The London mayor went further, saying the scenes on Clapham Common were “completely unacceptable” and adding: “Last week I called on the government and police to work with the organisers of the vigil to clarify the law and find a way for it to take place legally and safely. On Friday a high court judge made clear there was a window to agree a way for a vigil to go ahead safely. I received assurances from the Metropolitan police last week that the vigil would be policed sensitively. In my view, this was not the case.

“I asked the commissioner and deputy commissioner to come in to City Hall today to give me an explanation of yesterday’s events and the days leading up to them. I am not satisfied with the explanation they have provided.

“I will now be asking Her Majesty’s Inspectorate of Constabulary to conduct a full independent investigation of events yesterday evening and in previous days. I am also asking the Independent Office for Police Conduct to investigate the actions of police officers yesterday evening.”

Sources said Priti Patel was “personally upset” by images of women being grabbed by police at the candlelit vigil, which the Duchess of Cambridge had visited earlier on Saturday.

The prime minister vowed to “look at what further action we need to take to protect women and ensure our streets are safe”. A further 53,000 submissions to the consultation on the strategy for countering violence against women and girls have been made since it was reopened on Friday, the government said.

Sir Peter Fahy, the former chief constable of Greater Manchester police, told the Guardian the coronavirus laws voted through by parliament made the job of the police difficult: “If politicians are going to rush to judgement on the basis of mobile phone footage, having previously demanded police take firmer action breaking up gatherings, all police chiefs are in an impossible position.”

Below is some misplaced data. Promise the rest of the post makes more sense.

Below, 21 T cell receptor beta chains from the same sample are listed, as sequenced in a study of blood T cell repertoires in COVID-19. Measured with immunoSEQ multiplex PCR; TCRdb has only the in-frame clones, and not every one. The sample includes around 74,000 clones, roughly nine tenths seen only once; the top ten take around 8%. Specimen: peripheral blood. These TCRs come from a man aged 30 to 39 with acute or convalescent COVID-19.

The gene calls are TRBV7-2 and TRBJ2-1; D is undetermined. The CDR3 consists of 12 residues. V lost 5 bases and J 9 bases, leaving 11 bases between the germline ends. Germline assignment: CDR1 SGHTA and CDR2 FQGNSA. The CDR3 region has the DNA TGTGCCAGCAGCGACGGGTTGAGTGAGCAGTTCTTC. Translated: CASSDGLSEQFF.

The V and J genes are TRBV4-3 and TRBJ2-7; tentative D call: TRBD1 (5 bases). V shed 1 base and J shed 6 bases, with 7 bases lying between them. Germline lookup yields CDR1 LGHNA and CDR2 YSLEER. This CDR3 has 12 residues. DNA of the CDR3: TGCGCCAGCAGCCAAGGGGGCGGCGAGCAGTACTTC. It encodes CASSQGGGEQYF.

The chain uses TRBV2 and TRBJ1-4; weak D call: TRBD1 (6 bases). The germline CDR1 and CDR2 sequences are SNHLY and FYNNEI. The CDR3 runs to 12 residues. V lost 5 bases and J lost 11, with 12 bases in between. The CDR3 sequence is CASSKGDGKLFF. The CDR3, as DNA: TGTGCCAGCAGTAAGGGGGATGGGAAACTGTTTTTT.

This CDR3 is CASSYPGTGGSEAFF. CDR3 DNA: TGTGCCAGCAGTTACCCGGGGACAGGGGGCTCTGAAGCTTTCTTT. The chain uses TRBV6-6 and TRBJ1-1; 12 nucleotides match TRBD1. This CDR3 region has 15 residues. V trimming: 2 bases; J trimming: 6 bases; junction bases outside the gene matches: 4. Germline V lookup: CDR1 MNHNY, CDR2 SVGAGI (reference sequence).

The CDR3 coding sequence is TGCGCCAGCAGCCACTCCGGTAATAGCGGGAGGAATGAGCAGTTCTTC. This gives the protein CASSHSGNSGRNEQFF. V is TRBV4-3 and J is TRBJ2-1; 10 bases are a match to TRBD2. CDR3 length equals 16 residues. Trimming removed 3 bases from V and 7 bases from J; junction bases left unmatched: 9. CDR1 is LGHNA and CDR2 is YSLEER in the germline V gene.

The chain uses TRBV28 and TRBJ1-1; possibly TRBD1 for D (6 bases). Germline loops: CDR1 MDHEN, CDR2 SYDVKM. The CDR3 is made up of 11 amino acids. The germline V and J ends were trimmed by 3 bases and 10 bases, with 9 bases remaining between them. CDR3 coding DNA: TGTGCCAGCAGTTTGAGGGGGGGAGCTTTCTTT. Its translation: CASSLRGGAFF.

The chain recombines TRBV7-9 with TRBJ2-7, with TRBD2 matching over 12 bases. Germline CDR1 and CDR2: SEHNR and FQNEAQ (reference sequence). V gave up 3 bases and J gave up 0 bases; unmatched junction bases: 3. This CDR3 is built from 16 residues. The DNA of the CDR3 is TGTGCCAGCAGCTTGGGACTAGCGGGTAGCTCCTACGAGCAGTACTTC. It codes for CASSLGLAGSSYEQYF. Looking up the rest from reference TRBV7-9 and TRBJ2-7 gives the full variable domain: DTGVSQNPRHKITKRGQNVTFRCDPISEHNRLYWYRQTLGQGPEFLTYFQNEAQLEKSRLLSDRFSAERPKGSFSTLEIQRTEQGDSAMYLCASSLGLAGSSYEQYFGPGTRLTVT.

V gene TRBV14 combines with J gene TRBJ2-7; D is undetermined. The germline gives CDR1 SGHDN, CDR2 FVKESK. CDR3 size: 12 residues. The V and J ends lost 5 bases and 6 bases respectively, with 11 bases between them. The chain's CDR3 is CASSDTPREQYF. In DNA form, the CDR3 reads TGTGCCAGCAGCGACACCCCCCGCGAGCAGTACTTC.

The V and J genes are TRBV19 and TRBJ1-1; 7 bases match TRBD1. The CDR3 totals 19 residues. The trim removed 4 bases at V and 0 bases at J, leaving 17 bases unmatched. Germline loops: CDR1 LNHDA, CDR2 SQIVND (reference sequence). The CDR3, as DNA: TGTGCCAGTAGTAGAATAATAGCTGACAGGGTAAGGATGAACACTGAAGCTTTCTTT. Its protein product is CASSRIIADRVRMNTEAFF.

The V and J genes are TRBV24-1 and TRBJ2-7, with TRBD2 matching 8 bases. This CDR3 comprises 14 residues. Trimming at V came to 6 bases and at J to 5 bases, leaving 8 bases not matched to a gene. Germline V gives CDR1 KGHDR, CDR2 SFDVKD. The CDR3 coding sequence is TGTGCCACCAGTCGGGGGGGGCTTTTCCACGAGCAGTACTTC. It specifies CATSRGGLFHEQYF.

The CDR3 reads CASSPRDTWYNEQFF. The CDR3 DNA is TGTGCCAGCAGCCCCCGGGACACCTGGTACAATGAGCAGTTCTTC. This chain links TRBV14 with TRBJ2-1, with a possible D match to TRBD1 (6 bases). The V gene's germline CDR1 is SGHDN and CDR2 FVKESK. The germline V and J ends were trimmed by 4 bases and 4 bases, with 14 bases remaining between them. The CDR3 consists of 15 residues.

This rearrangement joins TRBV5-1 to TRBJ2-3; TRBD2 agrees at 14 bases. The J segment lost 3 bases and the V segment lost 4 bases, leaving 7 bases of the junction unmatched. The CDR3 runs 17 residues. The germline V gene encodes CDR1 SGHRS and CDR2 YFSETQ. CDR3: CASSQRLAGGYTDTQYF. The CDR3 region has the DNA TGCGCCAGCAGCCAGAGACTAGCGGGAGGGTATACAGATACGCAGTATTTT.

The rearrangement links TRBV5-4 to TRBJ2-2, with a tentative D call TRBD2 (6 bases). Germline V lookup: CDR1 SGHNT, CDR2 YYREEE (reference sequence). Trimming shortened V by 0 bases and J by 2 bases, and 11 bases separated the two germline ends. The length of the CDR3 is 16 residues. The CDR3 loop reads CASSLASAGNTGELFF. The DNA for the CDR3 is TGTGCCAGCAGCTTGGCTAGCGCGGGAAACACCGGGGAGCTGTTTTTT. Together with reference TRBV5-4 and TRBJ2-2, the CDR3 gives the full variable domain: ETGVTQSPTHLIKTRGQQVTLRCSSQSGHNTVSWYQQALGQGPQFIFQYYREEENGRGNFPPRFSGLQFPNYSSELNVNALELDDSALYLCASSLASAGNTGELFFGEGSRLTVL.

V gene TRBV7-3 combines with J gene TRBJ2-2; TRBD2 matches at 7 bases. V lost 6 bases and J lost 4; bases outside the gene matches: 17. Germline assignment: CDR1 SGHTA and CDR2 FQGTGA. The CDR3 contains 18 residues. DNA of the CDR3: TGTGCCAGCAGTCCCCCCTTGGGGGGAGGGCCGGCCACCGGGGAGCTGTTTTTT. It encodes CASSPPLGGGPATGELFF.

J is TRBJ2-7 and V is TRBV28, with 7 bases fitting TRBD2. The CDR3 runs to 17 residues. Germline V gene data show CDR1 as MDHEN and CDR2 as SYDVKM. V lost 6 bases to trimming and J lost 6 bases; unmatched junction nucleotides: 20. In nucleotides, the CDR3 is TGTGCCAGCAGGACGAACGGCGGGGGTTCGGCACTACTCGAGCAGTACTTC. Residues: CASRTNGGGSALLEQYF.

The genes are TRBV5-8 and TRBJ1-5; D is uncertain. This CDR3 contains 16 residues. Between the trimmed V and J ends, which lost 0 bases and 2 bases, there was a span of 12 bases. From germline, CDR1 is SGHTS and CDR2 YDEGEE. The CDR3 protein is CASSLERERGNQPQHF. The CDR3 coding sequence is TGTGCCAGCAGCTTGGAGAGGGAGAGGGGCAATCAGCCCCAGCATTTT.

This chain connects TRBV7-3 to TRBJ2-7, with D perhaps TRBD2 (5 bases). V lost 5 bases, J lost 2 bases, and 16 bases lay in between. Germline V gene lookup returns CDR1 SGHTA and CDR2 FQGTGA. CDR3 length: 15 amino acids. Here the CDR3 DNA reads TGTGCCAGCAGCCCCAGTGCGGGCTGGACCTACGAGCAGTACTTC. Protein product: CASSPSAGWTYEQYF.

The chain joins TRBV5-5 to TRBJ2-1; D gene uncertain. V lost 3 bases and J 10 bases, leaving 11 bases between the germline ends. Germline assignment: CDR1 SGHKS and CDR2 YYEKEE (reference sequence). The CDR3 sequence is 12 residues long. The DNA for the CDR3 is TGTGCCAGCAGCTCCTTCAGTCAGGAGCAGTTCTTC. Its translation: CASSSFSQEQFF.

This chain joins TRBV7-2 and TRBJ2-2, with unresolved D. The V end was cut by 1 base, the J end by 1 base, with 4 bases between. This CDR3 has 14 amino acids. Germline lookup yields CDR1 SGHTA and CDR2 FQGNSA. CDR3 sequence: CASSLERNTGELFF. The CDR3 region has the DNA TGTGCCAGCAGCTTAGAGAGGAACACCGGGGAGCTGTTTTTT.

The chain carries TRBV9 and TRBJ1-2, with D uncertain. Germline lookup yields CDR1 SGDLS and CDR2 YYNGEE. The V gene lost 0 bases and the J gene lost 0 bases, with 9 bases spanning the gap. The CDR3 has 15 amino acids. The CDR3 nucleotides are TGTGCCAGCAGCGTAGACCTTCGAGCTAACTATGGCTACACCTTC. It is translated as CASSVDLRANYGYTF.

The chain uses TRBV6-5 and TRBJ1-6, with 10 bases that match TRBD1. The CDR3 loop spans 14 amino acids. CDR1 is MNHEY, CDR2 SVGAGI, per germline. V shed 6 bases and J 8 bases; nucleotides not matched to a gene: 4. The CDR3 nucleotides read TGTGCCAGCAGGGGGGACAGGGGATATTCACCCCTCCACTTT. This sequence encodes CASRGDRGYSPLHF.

The force’s defence was described as being “from the handbook of abusers” by Nimco Ali, a government adviser on tackling violence against women and girls. Ali, a friend of Johnson’s fiancee, Carrie Symonds, also attacked “toxic masculinity” in policing around the world.

Writing on Twitter, Ali criticised a Met statement saying officers acted to enforce coronavirus laws. “The Met statement regarding last night is victim blaming BS right from the handbook of abusers. ‘You made me do it.’ ‘I had to do what I had to because I cared.’ Honestly, what is going on with this force?” she tweeted.

Later, Ali told Times Radio: “Honestly, it does come from the handbook of abusive men, where … you’re constantly blaming the victim for your act of violence, so rather than actually taking accountability, it was more like ‘Women should not have turned up.’ The police had the opportunity to choose how they reacted and they reacted in a terrible way and a disproportionate way.” She said she was speaking in her capacity as an activist, not as a government adviser.

Sarah Everard, 33, disappeared at around 9.30pm on 3 March while walking home in south London. Her remains were found in woodland in Kent, and a serving police officer, Wayne Couzens, has been charged with her kidnap and murder. Most other vigils to commemorate her memory across the country on Saturday passed off with little or no incident.


Vikram Dodd, Aamna Mohdin and Aubrey Allegretti

The GuardianTramp